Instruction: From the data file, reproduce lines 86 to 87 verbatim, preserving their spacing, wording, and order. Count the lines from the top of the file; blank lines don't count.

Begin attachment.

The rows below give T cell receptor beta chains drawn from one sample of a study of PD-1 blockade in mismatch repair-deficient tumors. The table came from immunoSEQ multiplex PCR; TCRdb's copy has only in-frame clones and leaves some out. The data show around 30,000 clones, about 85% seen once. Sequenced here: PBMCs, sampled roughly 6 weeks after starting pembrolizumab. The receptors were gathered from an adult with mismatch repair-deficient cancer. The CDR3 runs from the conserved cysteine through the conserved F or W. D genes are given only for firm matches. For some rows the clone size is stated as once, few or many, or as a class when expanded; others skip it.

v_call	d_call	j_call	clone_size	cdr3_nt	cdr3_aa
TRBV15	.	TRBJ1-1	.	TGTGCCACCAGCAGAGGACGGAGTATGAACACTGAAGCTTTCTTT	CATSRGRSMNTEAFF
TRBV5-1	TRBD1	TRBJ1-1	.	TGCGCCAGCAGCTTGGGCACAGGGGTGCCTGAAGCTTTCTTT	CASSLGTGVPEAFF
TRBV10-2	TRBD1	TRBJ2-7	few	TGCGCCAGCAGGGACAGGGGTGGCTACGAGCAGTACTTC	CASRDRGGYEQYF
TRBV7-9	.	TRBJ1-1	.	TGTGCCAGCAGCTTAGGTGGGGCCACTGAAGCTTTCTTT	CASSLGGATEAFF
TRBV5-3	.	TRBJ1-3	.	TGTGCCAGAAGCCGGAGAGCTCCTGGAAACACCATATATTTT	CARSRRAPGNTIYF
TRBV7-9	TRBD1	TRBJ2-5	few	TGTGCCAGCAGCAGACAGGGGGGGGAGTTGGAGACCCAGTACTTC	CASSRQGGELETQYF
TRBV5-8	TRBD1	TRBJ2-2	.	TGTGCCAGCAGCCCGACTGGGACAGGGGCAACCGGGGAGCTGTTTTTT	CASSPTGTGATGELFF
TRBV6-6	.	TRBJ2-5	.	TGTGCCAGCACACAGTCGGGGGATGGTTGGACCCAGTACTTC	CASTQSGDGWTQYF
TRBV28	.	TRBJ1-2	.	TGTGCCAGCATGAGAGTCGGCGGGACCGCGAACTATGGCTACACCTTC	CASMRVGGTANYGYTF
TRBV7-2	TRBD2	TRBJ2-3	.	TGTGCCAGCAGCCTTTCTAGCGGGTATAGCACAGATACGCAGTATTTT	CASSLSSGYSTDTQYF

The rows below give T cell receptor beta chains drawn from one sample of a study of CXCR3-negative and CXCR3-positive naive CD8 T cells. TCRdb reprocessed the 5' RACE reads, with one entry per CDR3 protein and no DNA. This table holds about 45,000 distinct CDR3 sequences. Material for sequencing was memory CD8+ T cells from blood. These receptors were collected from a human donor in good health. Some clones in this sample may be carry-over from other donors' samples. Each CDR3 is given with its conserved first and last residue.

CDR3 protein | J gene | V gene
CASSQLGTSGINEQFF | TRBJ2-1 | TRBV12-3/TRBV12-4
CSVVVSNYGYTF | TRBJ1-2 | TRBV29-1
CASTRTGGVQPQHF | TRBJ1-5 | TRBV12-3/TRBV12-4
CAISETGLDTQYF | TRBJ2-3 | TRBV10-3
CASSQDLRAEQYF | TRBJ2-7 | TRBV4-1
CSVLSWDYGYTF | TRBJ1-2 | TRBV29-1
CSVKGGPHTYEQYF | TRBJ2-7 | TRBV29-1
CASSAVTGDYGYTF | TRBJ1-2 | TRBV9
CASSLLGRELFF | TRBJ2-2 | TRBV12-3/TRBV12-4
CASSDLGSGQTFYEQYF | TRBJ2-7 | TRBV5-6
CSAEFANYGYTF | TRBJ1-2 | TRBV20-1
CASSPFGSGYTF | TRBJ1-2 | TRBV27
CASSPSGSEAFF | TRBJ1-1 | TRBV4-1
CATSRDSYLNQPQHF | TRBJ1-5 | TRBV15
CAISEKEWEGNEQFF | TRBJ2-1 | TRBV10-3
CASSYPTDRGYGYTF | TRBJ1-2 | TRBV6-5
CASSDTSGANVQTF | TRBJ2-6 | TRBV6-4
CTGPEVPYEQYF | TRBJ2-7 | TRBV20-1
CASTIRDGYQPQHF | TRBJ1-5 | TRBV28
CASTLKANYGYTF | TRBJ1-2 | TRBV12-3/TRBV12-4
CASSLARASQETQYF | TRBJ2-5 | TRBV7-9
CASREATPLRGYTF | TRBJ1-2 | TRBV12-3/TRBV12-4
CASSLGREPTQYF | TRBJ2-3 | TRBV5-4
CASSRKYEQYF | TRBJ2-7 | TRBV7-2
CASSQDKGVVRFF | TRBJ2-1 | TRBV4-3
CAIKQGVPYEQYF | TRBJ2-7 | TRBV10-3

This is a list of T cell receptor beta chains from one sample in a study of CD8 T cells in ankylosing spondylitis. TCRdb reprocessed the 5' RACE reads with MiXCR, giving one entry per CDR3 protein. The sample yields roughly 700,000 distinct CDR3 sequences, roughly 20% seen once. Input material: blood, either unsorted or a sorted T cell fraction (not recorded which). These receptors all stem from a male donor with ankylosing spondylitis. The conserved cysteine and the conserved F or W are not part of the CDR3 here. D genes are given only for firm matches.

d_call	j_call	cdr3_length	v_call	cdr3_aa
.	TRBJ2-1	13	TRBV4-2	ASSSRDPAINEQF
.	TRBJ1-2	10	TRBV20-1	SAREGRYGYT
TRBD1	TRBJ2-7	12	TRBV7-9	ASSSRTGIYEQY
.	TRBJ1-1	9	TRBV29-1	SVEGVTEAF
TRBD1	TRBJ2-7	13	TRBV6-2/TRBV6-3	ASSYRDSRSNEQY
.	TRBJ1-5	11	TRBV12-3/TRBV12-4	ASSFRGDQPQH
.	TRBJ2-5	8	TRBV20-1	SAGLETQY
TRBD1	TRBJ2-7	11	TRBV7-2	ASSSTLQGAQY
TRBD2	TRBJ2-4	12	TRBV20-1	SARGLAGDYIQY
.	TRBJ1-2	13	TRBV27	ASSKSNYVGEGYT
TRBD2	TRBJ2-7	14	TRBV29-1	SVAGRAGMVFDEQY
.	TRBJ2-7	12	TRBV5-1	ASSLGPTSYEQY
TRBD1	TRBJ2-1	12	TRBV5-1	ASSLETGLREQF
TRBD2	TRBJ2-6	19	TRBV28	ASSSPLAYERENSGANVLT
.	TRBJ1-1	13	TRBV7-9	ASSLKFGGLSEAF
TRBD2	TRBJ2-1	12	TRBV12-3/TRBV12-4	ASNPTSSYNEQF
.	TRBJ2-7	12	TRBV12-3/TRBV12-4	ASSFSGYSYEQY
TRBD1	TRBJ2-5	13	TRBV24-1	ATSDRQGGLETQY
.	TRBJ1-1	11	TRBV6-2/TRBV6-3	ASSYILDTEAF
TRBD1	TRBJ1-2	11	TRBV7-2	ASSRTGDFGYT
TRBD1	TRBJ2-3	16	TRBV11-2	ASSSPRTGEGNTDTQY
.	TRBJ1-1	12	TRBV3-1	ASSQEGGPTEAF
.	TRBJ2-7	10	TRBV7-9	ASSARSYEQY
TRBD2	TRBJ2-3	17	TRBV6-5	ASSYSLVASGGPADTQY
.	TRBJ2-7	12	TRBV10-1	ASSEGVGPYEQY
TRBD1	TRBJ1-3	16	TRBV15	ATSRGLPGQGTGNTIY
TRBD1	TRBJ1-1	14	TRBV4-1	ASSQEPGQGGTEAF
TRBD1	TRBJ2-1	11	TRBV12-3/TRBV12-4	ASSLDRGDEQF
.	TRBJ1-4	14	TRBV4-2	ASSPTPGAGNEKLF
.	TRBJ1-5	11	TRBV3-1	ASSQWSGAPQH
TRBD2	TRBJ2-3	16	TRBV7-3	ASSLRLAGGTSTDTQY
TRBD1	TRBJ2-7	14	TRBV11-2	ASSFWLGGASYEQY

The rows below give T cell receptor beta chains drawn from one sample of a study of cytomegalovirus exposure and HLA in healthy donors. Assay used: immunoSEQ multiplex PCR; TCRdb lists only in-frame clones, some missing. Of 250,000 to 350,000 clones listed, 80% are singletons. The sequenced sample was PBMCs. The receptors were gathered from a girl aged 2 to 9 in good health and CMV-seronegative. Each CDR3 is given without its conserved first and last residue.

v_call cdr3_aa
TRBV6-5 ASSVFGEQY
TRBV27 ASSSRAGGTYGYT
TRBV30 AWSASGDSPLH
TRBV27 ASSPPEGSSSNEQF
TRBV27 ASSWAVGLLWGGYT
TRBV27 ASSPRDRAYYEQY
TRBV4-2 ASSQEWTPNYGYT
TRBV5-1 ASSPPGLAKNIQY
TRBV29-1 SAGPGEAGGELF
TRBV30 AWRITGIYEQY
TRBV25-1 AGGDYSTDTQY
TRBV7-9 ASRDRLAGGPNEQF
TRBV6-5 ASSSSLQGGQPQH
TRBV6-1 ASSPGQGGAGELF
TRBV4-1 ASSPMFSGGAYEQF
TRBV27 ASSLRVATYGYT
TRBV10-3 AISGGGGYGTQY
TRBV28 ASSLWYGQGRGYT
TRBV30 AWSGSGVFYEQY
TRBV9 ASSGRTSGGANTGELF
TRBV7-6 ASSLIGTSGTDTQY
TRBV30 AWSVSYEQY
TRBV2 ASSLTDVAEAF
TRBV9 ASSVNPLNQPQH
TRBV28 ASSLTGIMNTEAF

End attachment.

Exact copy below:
TRBV30 AWRITGIYEQY
TRBV25-1 AGGDYSTDTQY